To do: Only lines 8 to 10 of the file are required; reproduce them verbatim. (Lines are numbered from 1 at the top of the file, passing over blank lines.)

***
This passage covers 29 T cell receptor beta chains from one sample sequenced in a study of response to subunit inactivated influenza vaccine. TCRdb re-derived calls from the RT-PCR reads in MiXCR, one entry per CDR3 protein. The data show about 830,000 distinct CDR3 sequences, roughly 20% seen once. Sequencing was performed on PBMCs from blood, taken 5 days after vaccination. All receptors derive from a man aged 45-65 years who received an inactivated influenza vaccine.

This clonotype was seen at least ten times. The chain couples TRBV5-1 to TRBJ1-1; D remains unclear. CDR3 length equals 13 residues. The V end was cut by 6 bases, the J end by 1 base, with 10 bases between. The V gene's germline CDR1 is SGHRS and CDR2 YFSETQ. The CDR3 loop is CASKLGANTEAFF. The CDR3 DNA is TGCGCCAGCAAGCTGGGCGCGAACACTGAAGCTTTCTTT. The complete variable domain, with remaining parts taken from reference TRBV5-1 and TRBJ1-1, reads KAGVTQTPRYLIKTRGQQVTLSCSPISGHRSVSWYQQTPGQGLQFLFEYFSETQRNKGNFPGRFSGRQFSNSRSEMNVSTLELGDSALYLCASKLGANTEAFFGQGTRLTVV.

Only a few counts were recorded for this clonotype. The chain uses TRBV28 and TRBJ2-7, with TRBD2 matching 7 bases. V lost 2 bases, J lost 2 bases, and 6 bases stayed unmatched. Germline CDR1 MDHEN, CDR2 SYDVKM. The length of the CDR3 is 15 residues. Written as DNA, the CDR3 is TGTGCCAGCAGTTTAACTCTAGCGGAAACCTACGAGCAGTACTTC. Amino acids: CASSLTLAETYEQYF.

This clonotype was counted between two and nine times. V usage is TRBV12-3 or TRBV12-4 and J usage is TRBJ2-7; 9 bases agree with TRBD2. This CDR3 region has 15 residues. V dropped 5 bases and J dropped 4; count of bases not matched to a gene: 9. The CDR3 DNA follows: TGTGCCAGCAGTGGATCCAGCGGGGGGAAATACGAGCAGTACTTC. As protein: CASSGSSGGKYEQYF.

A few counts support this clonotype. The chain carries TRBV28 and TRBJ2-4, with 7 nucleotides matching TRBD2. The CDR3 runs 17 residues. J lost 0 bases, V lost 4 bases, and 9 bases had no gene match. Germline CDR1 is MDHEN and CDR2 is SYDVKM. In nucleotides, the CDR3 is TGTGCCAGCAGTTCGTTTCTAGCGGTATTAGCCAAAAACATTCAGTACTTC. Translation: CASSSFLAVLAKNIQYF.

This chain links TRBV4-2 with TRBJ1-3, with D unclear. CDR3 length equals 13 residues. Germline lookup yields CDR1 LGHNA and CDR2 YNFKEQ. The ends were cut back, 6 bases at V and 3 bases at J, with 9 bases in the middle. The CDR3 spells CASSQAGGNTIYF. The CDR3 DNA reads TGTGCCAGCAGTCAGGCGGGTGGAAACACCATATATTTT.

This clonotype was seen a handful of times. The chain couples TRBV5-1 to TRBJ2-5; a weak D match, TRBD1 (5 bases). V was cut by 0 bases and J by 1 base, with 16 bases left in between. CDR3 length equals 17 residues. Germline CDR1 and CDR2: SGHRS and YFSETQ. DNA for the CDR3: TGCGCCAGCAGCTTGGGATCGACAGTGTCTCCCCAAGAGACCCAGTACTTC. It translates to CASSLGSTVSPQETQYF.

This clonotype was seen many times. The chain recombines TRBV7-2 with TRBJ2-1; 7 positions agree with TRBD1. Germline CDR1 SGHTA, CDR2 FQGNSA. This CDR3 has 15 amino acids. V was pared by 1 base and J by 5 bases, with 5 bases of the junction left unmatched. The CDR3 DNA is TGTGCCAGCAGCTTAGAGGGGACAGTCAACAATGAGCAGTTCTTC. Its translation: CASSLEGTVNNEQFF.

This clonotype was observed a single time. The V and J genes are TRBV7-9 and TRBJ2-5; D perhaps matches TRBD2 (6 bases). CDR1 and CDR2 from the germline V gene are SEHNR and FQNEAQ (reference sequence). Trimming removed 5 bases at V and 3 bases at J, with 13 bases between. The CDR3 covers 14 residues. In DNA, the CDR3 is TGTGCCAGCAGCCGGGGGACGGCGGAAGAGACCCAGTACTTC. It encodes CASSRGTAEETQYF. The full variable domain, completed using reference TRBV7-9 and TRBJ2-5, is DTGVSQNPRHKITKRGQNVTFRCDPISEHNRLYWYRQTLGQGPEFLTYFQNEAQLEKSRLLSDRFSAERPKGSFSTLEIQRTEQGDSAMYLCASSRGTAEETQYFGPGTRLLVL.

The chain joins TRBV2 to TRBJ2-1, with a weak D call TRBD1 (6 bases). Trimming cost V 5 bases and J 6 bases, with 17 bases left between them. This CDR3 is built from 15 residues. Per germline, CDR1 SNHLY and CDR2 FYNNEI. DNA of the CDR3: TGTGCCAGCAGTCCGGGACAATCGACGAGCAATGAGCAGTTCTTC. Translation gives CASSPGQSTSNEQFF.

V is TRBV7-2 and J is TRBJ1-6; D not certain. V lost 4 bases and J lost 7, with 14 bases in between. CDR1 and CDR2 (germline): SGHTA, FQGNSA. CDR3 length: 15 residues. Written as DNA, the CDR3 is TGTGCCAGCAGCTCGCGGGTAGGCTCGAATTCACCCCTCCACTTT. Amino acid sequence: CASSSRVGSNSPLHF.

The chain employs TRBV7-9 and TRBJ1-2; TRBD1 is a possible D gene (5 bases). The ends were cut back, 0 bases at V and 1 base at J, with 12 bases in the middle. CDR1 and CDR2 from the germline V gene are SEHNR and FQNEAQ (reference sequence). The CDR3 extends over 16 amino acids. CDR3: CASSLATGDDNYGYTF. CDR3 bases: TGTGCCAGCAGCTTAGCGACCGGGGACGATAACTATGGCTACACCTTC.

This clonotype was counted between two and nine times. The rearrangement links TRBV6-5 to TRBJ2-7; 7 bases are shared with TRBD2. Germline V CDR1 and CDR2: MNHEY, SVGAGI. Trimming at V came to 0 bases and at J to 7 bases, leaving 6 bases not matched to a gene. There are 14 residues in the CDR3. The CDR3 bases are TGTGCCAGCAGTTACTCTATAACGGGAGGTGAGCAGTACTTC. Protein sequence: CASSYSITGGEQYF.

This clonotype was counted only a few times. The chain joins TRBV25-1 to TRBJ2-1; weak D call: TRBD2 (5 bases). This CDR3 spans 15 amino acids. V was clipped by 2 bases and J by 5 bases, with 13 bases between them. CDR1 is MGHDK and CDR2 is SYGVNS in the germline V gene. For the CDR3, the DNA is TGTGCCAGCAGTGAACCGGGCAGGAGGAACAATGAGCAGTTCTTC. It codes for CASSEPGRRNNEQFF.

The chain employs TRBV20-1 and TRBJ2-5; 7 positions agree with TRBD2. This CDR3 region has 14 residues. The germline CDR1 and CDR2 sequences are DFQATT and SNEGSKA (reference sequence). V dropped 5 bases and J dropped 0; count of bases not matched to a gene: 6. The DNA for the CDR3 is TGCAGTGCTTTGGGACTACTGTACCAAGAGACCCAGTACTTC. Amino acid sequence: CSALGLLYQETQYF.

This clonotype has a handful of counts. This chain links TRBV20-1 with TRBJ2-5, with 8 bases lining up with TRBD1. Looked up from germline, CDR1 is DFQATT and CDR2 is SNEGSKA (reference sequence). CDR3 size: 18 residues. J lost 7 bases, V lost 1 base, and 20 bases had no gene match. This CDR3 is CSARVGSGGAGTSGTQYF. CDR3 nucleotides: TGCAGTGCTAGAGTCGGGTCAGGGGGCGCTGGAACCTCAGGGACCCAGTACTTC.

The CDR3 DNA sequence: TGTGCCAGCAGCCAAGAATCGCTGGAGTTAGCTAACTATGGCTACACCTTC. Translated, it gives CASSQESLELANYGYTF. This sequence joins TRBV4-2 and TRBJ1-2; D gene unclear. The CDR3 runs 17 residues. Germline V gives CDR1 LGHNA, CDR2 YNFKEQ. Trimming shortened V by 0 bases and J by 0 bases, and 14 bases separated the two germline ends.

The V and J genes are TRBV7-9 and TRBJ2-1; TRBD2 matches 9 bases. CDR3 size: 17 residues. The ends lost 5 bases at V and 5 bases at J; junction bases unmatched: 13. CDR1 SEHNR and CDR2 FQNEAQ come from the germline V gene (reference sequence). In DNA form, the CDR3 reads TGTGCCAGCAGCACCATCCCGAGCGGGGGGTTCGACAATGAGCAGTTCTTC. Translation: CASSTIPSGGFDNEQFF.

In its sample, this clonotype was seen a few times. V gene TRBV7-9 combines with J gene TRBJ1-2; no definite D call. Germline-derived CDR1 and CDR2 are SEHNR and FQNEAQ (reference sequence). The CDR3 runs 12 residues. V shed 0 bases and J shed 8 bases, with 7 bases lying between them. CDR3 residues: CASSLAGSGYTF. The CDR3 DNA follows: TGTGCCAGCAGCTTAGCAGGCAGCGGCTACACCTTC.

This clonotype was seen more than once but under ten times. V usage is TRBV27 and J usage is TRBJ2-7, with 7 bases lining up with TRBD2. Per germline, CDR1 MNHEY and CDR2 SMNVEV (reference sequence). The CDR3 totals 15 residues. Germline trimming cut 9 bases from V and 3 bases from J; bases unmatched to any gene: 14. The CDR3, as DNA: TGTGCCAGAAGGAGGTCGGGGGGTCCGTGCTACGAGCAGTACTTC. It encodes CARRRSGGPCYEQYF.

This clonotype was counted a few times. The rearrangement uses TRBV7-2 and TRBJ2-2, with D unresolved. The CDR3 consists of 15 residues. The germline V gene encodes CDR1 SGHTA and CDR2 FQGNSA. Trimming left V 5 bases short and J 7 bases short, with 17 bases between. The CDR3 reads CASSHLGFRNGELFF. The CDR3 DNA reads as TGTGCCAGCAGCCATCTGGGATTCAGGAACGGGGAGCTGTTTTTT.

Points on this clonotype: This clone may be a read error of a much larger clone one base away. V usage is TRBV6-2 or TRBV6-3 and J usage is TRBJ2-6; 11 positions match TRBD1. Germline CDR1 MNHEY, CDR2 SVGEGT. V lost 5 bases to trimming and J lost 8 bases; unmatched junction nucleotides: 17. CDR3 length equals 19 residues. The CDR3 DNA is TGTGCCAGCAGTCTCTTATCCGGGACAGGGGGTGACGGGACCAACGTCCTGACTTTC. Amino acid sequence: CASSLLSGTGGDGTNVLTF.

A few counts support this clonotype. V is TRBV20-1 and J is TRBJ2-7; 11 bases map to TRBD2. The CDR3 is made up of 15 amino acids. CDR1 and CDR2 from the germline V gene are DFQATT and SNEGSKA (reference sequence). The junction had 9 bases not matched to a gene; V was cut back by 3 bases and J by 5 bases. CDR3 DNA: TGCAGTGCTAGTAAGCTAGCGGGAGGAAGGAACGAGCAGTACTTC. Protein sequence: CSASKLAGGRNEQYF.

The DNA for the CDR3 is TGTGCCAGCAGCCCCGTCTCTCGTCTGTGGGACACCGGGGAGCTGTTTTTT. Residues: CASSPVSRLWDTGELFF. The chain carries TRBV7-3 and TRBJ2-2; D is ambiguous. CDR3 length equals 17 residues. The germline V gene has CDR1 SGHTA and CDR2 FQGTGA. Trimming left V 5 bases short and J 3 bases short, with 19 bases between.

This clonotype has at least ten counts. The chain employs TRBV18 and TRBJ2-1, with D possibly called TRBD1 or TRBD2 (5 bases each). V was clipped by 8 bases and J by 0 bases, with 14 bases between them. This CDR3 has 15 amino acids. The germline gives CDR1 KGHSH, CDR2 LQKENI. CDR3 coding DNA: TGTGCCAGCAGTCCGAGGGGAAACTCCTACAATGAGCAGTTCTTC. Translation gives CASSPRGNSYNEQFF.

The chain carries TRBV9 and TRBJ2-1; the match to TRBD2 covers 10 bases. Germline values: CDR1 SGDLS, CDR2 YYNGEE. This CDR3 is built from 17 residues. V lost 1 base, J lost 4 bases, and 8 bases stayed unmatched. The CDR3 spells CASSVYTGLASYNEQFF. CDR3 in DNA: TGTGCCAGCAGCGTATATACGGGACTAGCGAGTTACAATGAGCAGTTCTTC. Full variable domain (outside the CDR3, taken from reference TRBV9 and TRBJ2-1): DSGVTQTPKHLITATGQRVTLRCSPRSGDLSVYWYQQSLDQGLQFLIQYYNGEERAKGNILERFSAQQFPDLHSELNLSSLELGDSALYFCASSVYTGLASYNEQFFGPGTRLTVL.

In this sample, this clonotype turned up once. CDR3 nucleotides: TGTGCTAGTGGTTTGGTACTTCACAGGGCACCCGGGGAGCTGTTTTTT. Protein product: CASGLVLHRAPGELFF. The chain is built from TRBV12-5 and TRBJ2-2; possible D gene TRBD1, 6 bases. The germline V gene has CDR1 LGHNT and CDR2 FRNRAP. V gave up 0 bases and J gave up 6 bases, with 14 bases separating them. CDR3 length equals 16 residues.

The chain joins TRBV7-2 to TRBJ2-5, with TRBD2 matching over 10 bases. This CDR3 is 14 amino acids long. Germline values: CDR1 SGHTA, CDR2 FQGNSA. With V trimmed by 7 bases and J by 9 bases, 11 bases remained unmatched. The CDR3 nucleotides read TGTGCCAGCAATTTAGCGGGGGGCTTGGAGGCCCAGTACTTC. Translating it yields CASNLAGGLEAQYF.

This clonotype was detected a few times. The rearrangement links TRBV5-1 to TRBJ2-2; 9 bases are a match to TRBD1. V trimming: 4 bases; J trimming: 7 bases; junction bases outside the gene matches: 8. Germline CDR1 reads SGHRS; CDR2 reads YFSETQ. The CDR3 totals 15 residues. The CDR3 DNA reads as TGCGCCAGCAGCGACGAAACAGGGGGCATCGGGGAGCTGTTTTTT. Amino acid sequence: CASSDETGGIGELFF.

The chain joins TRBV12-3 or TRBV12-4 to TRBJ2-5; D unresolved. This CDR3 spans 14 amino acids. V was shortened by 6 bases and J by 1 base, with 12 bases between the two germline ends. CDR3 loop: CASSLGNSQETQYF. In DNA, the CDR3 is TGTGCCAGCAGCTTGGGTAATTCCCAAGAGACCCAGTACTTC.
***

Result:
This clonotype was seen many times. The chain recombines TRBV7-2 with TRBJ2-1; 7 positions agree with TRBD1. Germline CDR1 SGHTA, CDR2 FQGNSA. This CDR3 has 15 amino acids. V was pared by 1 base and J by 5 bases, with 5 bases of the junction left unmatched. The CDR3 DNA is TGTGCCAGCAGCTTAGAGGGGACAGTCAACAATGAGCAGTTCTTC. Its translation: CASSLEGTVNNEQFF.

This clonotype was observed a single time. The V and J genes are TRBV7-9 and TRBJ2-5; D perhaps matches TRBD2 (6 bases). CDR1 and CDR2 from the germline V gene are SEHNR and FQNEAQ (reference sequence). Trimming removed 5 bases at V and 3 bases at J, with 13 bases between. The CDR3 covers 14 residues. In DNA, the CDR3 is TGTGCCAGCAGCCGGGGGACGGCGGAAGAGACCCAGTACTTC. It encodes CASSRGTAEETQYF. The full variable domain, completed using reference TRBV7-9 and TRBJ2-5, is DTGVSQNPRHKITKRGQNVTFRCDPISEHNRLYWYRQTLGQGPEFLTYFQNEAQLEKSRLLSDRFSAERPKGSFSTLEIQRTEQGDSAMYLCASSRGTAEETQYFGPGTRLLVL.

The chain joins TRBV2 to TRBJ2-1, with a weak D call TRBD1 (6 bases). Trimming cost V 5 bases and J 6 bases, with 17 bases left between them. This CDR3 is built from 15 residues. Per germline, CDR1 SNHLY and CDR2 FYNNEI. DNA of the CDR3: TGTGCCAGCAGTCCGGGACAATCGACGAGCAATGAGCAGTTCTTC. Translation gives CASSPGQSTSNEQFF.